A life in two paragraphs

For Writing Workshop ‘Can you see me’ from Josie at Sleep is for the weak:

I was the one who came second. I was the one who screamed all night and was put on the doorstep; who – discovered drenched by the paddling pool – claimed my absent brother pushed me; who didn’t spill the yoghurt on the fireplace but still got a smack for it, who didn’t nick the Spangle from mum’s bedside table; who did burn plastic bags nailed to a shelf in the garage, who did pee in the bedroom sink. I was the one who “wasn’t a proper girl” but who knitted, crochet’ed, embroidered, sewed and macrame’ed my way through primary school; whose clever friend could tie her own tie but couldn’t skip properly; who stole peas through the neighbours fence; who danced oblivious to everything but Mozart yet lasted only ballet lesson.  I was the one who tried on friends and found them lacking. I was the one who longed to belong but was always too shy, too brash, too frumpy, too ugly, too keen. I was the one with the metal mickey.  I was the one they tried to bully (but a temper makes a fine defence). I was the one who skiied off alone into the dank mist, who ran and ran to get away from them, who swam so hard they’d be left in my wake.  I was the one who played too rough, laughed too loud, drank too much, smoked too many, loved too easily, stayed too late. I was the one who lost my way, my purpose, my goals, myself.
I am the one who picked you, with your crazy hair and chequered past.  We were the ones who partied hard, who travelled wide, who settled down.  I am the one whom you gave a son whose every move I watch with swelling pride.  We are the ones who groped our way blindly.  I am the one that held you close when your father died, that clutched your hand on a hospital bed, that scolded you for worrying while cold fear balled in my stomach; yet I am the one who pushes you away from my troubles. I am the one who looks through your eyes to see me for the fraud I am; who reads your mind and finds I am wanting. I am the one whom you gave a daughter. I am the one who strokes her brow, her palm, her fingers and who cries with joy. I am the carer, the cook, the teacher, the artist, the swimming instructor, the cleaner, the decorator, the writer, the gardener, the dreamer, the traveller, the singer, the musician, the disciplinarian, the poet, the sportsman and the raging harpie.  I am your wife. I am your mother. I am your pal. I am exhausted but I love you all.  And I am excited about tomorrow.

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Saturns rings

We’re down in Kent visiting the in-laws. The kids are happy as the proverbial pig, and G is loving her older female cousin; the hero-worship is already palbable.  Last night, my brother-in-law got his telescope out (fnar, fnar) and showed me the moon, Mars and Saturn (I saw the rings!  Fwip, fwip!).  How utterly, beautifully amazing it all; I can’t believe I’ve seen the craters on the moon in real life and not just a picture. We’re hoping the skies are clear tonight and we can show B (who will doubtless shrug his shoulders and ask where the aliens are…)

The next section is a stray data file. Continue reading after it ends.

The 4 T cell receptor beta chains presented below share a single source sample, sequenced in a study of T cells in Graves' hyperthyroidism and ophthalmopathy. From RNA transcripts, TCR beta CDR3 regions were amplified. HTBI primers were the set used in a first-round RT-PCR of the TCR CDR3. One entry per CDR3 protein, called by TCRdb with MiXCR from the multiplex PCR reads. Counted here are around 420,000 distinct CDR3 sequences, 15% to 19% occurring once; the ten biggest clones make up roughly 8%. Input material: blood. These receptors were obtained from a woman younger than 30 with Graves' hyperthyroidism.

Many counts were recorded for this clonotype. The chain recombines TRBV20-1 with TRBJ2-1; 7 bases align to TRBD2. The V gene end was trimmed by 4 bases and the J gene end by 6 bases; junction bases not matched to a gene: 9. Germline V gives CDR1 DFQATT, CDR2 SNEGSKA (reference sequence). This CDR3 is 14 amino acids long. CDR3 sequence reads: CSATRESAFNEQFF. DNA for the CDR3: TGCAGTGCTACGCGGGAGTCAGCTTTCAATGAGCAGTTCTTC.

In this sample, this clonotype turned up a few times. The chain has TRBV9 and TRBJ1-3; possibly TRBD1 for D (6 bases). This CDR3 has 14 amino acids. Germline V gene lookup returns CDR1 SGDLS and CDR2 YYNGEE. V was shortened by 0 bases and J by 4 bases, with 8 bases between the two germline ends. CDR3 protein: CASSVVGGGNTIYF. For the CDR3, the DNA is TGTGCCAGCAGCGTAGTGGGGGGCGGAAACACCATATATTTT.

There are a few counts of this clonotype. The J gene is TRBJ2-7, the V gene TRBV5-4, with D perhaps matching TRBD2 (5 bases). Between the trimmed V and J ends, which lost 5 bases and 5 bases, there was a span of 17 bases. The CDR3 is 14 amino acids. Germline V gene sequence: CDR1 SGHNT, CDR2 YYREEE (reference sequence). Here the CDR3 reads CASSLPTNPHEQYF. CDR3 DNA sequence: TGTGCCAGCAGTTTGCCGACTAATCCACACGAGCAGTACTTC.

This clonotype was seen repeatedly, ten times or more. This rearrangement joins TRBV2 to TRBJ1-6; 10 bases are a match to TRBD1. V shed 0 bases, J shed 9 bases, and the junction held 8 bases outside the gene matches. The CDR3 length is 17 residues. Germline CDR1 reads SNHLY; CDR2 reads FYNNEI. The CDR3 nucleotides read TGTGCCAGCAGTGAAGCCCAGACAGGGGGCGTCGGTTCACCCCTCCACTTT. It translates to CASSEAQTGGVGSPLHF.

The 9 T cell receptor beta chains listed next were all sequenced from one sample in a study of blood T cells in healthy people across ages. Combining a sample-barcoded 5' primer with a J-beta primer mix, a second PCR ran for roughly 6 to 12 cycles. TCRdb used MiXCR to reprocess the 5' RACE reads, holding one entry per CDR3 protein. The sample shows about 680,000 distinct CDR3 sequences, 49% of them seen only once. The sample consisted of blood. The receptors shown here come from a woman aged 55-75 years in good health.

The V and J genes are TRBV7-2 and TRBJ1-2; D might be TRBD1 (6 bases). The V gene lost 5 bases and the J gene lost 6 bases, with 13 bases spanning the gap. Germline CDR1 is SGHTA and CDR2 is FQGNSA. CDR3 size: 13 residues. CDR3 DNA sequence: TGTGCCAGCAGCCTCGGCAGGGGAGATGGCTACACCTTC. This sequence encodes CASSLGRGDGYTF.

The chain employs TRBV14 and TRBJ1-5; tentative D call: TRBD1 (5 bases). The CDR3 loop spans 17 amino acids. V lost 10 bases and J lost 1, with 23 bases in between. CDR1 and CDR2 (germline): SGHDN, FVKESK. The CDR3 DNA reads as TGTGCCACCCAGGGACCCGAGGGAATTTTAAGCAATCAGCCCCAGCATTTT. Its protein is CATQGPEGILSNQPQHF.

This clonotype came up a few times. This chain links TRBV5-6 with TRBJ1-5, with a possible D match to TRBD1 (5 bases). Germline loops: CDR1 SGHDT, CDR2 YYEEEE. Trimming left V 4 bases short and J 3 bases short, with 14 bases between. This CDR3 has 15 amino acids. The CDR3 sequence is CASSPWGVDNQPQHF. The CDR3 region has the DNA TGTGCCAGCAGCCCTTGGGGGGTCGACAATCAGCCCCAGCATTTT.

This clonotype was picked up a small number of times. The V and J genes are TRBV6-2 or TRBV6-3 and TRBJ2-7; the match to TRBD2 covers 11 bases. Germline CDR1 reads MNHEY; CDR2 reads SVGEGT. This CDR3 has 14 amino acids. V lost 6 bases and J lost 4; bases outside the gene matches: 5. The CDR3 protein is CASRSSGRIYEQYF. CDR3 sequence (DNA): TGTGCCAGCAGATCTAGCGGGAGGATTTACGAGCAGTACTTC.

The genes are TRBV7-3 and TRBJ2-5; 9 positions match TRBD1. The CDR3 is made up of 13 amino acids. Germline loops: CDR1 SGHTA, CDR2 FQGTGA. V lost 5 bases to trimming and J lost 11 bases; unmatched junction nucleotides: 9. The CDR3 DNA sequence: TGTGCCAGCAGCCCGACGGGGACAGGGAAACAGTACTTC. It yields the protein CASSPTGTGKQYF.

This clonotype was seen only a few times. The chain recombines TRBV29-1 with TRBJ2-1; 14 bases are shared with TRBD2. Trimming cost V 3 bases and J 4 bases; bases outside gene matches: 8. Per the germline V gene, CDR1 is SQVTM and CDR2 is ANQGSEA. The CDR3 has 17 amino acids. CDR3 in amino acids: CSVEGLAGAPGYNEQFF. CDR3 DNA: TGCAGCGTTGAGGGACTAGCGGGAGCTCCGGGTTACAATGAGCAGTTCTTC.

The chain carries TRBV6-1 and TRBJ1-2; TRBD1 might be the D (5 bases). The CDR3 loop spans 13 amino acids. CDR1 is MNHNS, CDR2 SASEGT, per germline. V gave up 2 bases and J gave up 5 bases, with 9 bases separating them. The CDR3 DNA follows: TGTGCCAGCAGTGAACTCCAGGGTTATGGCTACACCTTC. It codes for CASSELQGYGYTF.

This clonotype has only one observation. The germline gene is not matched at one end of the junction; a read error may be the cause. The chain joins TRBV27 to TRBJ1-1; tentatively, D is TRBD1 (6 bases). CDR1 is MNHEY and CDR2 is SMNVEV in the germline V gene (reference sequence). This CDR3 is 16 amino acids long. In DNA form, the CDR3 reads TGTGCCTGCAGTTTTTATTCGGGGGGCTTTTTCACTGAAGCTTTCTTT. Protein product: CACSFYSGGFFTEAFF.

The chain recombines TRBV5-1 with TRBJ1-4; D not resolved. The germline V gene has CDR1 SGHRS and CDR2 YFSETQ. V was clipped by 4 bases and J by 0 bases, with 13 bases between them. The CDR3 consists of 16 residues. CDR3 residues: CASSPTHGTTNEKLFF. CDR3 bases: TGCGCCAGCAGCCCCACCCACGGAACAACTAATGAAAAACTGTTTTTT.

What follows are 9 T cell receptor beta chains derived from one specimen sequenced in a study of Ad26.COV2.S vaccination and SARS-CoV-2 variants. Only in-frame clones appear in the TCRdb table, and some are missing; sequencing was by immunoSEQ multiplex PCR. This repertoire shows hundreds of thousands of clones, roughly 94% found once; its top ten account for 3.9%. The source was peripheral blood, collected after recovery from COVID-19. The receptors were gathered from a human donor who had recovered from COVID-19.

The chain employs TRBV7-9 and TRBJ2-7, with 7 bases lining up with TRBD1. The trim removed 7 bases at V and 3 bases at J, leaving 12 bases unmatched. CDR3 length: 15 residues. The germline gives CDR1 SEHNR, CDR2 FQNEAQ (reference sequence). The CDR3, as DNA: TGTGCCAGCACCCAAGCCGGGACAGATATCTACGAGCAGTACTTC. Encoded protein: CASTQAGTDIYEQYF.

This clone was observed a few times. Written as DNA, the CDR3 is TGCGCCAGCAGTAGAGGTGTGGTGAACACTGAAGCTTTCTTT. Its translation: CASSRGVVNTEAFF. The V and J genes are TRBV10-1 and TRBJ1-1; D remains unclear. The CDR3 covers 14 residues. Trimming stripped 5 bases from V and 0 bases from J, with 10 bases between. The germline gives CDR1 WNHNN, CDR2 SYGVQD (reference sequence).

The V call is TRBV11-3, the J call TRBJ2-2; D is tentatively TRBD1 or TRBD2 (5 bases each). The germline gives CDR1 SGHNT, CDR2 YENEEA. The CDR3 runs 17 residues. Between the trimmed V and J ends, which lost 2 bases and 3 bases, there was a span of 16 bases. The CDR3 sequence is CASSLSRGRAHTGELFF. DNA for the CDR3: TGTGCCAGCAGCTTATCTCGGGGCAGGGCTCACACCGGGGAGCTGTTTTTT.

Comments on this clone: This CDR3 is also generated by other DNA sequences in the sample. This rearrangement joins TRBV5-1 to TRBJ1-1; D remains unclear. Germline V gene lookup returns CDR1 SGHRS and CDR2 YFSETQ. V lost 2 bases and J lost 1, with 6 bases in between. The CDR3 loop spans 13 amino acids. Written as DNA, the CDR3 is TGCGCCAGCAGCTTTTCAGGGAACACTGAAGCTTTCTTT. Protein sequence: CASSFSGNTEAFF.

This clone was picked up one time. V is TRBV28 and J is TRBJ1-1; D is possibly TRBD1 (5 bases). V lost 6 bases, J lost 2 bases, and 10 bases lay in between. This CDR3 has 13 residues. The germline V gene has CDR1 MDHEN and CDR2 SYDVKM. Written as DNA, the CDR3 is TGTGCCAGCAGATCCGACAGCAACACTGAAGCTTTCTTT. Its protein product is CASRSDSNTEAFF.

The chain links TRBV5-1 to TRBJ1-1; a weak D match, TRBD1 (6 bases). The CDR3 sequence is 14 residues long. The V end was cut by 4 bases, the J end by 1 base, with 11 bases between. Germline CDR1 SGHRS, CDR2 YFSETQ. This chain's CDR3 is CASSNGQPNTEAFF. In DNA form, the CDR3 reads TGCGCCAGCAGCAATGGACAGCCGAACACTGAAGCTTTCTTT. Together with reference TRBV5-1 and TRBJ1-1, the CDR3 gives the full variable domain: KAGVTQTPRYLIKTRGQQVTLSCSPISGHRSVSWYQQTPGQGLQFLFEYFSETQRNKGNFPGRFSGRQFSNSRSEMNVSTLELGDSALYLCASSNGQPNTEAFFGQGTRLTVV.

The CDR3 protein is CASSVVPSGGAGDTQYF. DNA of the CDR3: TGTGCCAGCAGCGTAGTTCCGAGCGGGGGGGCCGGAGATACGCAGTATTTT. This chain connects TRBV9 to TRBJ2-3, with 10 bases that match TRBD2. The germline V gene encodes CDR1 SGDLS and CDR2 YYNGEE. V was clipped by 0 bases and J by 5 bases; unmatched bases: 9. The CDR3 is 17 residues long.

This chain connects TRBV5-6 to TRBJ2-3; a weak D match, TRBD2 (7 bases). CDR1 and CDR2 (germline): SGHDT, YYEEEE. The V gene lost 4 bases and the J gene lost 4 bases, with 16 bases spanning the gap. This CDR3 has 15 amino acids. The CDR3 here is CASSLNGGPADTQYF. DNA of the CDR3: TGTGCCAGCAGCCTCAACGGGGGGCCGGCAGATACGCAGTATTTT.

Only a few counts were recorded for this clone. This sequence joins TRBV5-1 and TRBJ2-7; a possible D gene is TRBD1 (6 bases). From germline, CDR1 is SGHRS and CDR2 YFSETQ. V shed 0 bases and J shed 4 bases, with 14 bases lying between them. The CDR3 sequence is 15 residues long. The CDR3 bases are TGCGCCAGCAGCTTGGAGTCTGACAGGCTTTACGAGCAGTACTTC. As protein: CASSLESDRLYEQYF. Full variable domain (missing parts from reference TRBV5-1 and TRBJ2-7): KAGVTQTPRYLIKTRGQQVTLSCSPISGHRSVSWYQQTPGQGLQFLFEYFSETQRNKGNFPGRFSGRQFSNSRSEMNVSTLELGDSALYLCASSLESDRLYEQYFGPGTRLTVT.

Writing workshop: sieves and mantras

For Writing Workshop #14 from Josie at Sleep is for the weak:

1. What is your personal motto?

As I sat frowning with my hands poised over the keyboard, having typed the addresses and with ‘Dear Sir or Madam’ hanging ominously at the top of a blank page, my old mantra came back to me.  These are the words that adorned the welcome screen of my mobile phone and flashed boldly in pink on my screensaver at work:

LET IT GO

Sage advice for a stroppy soul like me.  You see, being furious is easy.  It’s a little harder, true, to channel that fury into actions that might get results.  And it’s even more tricky to supress that anger and seethe quietly, remaining outwardly composed.  But the supreme challenge is taking a deep breath, exhaling and genuinely letting it go.

When you’ve re-filled the toy box for the fourteenth time that morning.
When the supermarket run is met with an exasperated *sigh*, drifting forth from the rear car seat (like it’s going to float your boat).
When those limpet lips are clamped shut on presentation of your spoon, after you’ve boiled, mashed, pureed and pulverised all morning.
When work encroaches, niggling away at your subconcious as you’re trying so hard to be with your children.
And when that bloody shop assistant turns away from you to yak away with her cohort, draping an arm casually across the counter in anticipation of you meekly sliding a bank card between her limp fingers.

This is when you should let it all go properly.  Now, what did my mum say?  Lift your head as if you’re a puppet with a string running from your crown to your heels that someone’s pulling taught. Drop those shoulders back. Eyes ahead, or closed if you prefer. Feet flat on the ground. And…inhale through the nostrils…that’s it, blow up that beach ball inside you…now exhale through the mouth….aaaaand relax.

Feeling better? No?!  Okay then.  Grasp the keyboard at either end….raise your arms slowly above your head…now inhale deeply…aaaand….WHACK!!

And…relax.

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And I can’t help adding something which could come under 3. Write a letter to something that you own, that you love, or maybe that you hate, or perhaps 5. Talk about a time where you found something magical in the mundane…

…Because I’m loving a certain bit of kitchenware I bought myself recently (how sad).  Somehow it reminds me of my Gran, who was the kind of woman to have dead poultry hanging in the pantry:

I raise a glass of Bollinger

And toast thee, lovely colander

Suspended from your kitchen rail

O sleek, enamel, holey grail